‘As has been remarked by feminists studying women’s relation to their own bodies,’ notes Amy Richlin in ‘Making up a Woman’, an essay about ancient Roman cosmetics, ‘women’s choice to beautify themselves is particularly problematic, peculiarly self-deconstructing, since this focus on the surface calls into question the existence of any underlying self.’ Hello? ‘Calls into question’ for whom – a bunch of old Roman misogynists? I doubt whether the Roman women Richlin is writing about regarded their underlying selves as being diminished in the slightest by a spot of poppy paste or the odd crocodile-dung mask. Radical idea: perhaps they were actually enjoying themselves with their powders and paints. For Richlin, who is unable or unwilling to countenance the idea of a female self-adornment that is not ‘self-deconstructing’, these women are trapped in the devilish vice of patriarchal ideology – unwittingly implicating themselves ‘in a system that conceals, derides and silences them’. Similarly, when Carol Delaney, author of ‘Untangling the Meanings of Hair in Turkish Society’, describes the braiding ritual that a Turkish bride must undergo before getting married, she portrays it as a lugubrious ‘ordeal’ far the bride, an event symbolising the taming of her sexuality. And this despite the observation that the members of the all-female braiding party dance and tell stories and jokes.
Confronted with this archaic, womyn’s drear, one could even begin to think fondly of Camille Paglia. Her famous exhortation to women to recognise and luxuriate in their ‘cosmic dominance of the emotional and sexual realm’ may have all sorts of shortcomings as a strategy for female emancipation, but a little bit of her feistiness – a little bit of her breezy, girls-just-want-to-have-fun chutzpah – would go a long, long way in this book.
Most glaringly absent is any serious consideration of pleasure – the pleasure that women may wrest even from those rituals traditionally deemed oppressive or patriarchal by feminism. In a recent magazine interview, the American soap-star Heather Locklear listed ‘bikini waxing’ – that process by which pubic triangles are transformed into odd little velcro mohawks – as one of her and her girlfriends’ favourite leisure activities. Presumably, Richlin would regard this alleged enthusiasm for pubic topiary as yet another symptom of patriarchal co-optation. And quite certainly this would be madness. Waxed pudenda may not be to everyone’s taste – and goodness knows, one wouldn’t want them to be mandatory or anything – but they are not necessarily symptoms of false consciousness either. The incontestable truth is that like a great many women – like the girls who fondled hair at primary school, in fact – Locklear and her pals enjoy faffing about with themselves.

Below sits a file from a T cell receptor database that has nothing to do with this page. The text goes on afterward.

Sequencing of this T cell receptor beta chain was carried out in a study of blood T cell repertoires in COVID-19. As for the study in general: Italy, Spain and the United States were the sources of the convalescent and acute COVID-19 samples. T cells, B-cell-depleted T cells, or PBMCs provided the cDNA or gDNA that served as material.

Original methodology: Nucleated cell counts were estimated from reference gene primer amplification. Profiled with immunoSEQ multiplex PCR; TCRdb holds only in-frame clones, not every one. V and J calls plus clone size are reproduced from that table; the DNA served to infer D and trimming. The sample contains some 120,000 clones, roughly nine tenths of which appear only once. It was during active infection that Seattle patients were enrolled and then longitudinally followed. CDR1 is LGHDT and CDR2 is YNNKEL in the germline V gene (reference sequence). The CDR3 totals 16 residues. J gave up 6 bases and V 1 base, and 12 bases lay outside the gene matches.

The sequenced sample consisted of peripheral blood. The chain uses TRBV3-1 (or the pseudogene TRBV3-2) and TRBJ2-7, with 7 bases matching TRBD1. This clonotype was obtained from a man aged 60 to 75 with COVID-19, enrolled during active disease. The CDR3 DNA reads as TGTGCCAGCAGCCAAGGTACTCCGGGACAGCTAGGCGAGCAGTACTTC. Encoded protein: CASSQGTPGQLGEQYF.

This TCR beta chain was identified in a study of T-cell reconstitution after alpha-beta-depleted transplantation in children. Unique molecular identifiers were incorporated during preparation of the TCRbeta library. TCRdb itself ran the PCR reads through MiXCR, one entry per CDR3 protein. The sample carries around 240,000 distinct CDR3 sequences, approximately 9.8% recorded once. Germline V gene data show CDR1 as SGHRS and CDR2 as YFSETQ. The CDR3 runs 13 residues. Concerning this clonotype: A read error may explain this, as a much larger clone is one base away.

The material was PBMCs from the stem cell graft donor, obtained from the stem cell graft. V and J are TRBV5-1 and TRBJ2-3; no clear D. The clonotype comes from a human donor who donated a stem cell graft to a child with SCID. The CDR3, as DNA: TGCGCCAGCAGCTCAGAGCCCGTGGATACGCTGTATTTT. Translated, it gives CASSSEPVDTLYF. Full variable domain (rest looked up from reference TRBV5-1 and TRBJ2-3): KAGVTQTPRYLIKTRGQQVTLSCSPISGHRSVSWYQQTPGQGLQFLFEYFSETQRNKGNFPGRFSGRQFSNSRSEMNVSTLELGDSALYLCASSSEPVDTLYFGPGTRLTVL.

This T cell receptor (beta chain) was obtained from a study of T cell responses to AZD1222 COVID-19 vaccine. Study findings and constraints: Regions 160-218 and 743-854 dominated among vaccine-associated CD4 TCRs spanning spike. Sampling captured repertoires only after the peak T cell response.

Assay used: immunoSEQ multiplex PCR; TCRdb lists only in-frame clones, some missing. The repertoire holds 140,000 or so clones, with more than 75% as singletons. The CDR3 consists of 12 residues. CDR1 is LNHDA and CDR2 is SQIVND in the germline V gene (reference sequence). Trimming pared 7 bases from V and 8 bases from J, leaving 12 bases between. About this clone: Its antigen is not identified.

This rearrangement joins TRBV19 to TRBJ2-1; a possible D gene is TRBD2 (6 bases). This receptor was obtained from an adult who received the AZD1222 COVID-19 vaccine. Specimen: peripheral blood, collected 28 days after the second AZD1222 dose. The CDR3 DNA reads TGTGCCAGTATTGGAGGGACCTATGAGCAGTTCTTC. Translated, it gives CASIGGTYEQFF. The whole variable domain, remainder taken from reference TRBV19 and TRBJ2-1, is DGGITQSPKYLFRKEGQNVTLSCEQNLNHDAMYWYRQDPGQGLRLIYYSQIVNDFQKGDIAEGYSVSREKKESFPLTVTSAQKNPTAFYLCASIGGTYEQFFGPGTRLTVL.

Amy Fine Collins’s coffee-table book, Hair Style, is not the obvious choice of weapon to take into battle against the doom-sayers of Off with Her Head! Apart from anything else, several of the hair-dos presented by the nine featured hairdressers suggest acts of male cruelty far more vivid and immediate than mere metaphorical ‘beheadings’. I am thinking particularly of the gruesome bowl cut given to the Princess of Wales by Sam McKnight (yikes) and of the ‘digit cut’ pioneered by the Dutch hairdresser Christiaan – a Post-Modern ’do achieved by inserting scissors ‘like a pencil, at random spots in the hair, and snipping it into a succession of “pluses and minuses” or negative and positive thickets’.
The book’s text – such as it is – falls prey to many of the traditional fatuities and pretensions of salon talk. There is the twittering fore-word written by Harper’s Bazaar editor Liz Tilberis (‘for an awful lot of us, our hair is our identity’). There are Collins’s glowing portraitlets of the nine featured stylists: ‘Christiaan is hairdressing’s wild man ... a tall, tousled soul ... His handsome face is as deeply weathered as a chunk of driftwood and his matted hair is coloured a daffodil yellow ... “I have modelled myself after a painter or a writer,” Christiaan says, pouring tea from a ceramic pot.’)
Finally, there are the hairdressers’ own ludicrous accounts of their ‘philosophies’ and methods: ‘When speaking about his work,’ Julien d’Ys ‘is at a loss to explain his prodigious imagination. “When I arrive at a job. I never know what I’m going to do ... It is a kind of magic that happens. I say to my angel: ‘Help me! Help me!’ I think it’s something from God. It’s very strange. If I’m asked to do something inspired by the 18th century, I suddenly feel as if I’m a hairdresser from that period.” ’
Yet in spite of all this eminently satirissable nonsense, Hair Style does demonstrate with admirable clarity the foolishness of affixing any single ‘bad’or ‘patriarchal’ significance to rituals of female grooming. The very fact that this expensive picture-book for women exists at all points up the extent to which hair-styling, along with all the other branches of female self-adornment, constitutes an autonomous female sub-culture that is only tenuously connected – and often not connected at all – to the business of arousing male desire. The cosy refuge of the ‘salon’, the figure of the stylist (archetypically a stud with whom you flirt or a gay man in whom you confide), the towels speckled with hair-dye, the nylon kimono robes, the glinting shampoo basins – these things are pleasurable ends in themselves.
Of course they may also be enlisted in the preparatory rituals of feminine seduction. Many of the photographs in Hair Style show models adopting the classic attitudes of sex kitten and vamp – brazenly erotic poses and sexual ‘objectifications’ that would no doubt offend Eilberg-Schwartz’s notions of female selfhood. His pious insistence that the female head should operate not as ‘a symbol of desire’ but as ‘a symbol of identity and the capacity for speech and language’ presupposes that female identity and sexuality are mutually exclusive. Rightly speaking, it seems, the sex stuff should stay ‘down there’ and leave identity alone upstairs, defining itself with views on European union and French nuclear policy. For most women, however, sexuality is not so readily extricable from all the other things that make them individuals. And who is to say that wearing lipstick and curling one’s hair are less authentic expressions of self than a love of Beethoven or a brilliance at maths?